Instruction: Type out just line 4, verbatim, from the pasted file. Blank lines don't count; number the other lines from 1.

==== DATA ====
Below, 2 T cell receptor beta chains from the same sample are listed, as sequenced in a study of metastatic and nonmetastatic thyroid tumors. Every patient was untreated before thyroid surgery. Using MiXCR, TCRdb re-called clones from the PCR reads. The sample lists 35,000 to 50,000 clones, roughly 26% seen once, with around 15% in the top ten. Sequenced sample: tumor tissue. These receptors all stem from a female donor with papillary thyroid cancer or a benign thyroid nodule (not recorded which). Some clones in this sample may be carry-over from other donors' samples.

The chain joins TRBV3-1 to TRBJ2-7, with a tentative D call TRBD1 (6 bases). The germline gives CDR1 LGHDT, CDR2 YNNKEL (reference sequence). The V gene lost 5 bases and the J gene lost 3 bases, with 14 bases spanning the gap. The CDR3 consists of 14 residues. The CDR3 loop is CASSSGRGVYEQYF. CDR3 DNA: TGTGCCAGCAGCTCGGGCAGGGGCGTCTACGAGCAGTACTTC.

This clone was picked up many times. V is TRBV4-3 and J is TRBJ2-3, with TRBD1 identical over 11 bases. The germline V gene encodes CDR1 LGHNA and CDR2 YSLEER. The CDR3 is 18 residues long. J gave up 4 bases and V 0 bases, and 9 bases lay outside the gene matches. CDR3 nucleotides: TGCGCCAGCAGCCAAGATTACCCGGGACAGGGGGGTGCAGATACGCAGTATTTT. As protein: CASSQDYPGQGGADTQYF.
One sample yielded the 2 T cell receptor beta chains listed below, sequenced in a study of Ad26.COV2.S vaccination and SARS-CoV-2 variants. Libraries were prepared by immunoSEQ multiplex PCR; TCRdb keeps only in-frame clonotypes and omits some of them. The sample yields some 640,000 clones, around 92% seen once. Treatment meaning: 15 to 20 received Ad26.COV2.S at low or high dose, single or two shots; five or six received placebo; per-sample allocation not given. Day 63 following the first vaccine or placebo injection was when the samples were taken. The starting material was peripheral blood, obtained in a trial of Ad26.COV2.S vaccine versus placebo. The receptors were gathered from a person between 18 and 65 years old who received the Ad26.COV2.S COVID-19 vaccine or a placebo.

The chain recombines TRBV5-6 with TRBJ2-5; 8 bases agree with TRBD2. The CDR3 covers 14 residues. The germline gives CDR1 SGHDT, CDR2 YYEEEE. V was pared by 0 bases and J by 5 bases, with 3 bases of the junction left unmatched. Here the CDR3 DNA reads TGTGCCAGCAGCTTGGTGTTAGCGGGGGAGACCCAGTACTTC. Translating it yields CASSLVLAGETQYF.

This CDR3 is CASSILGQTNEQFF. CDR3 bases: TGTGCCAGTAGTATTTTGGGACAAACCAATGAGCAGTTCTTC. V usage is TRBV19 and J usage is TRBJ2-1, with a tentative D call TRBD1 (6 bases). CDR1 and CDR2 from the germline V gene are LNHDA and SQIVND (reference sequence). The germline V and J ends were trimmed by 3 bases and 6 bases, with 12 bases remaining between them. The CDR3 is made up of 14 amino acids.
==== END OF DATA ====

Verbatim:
One sample yielded the 2 T cell receptor beta chains listed below, sequenced in a study of Ad26.COV2.S vaccination and SARS-CoV-2 variants. Libraries were prepared by immunoSEQ multiplex PCR; TCRdb keeps only in-frame clonotypes and omits some of them. The sample yields some 640,000 clones, around 92% seen once. Treatment meaning: 15 to 20 received Ad26.COV2.S at low or high dose, single or two shots; five or six received placebo; per-sample allocation not given. Day 63 following the first vaccine or placebo injection was when the samples were taken. The starting material was peripheral blood, obtained in a trial of Ad26.COV2.S vaccine versus placebo. The receptors were gathered from a person between 18 and 65 years old who received the Ad26.COV2.S COVID-19 vaccine or a placebo.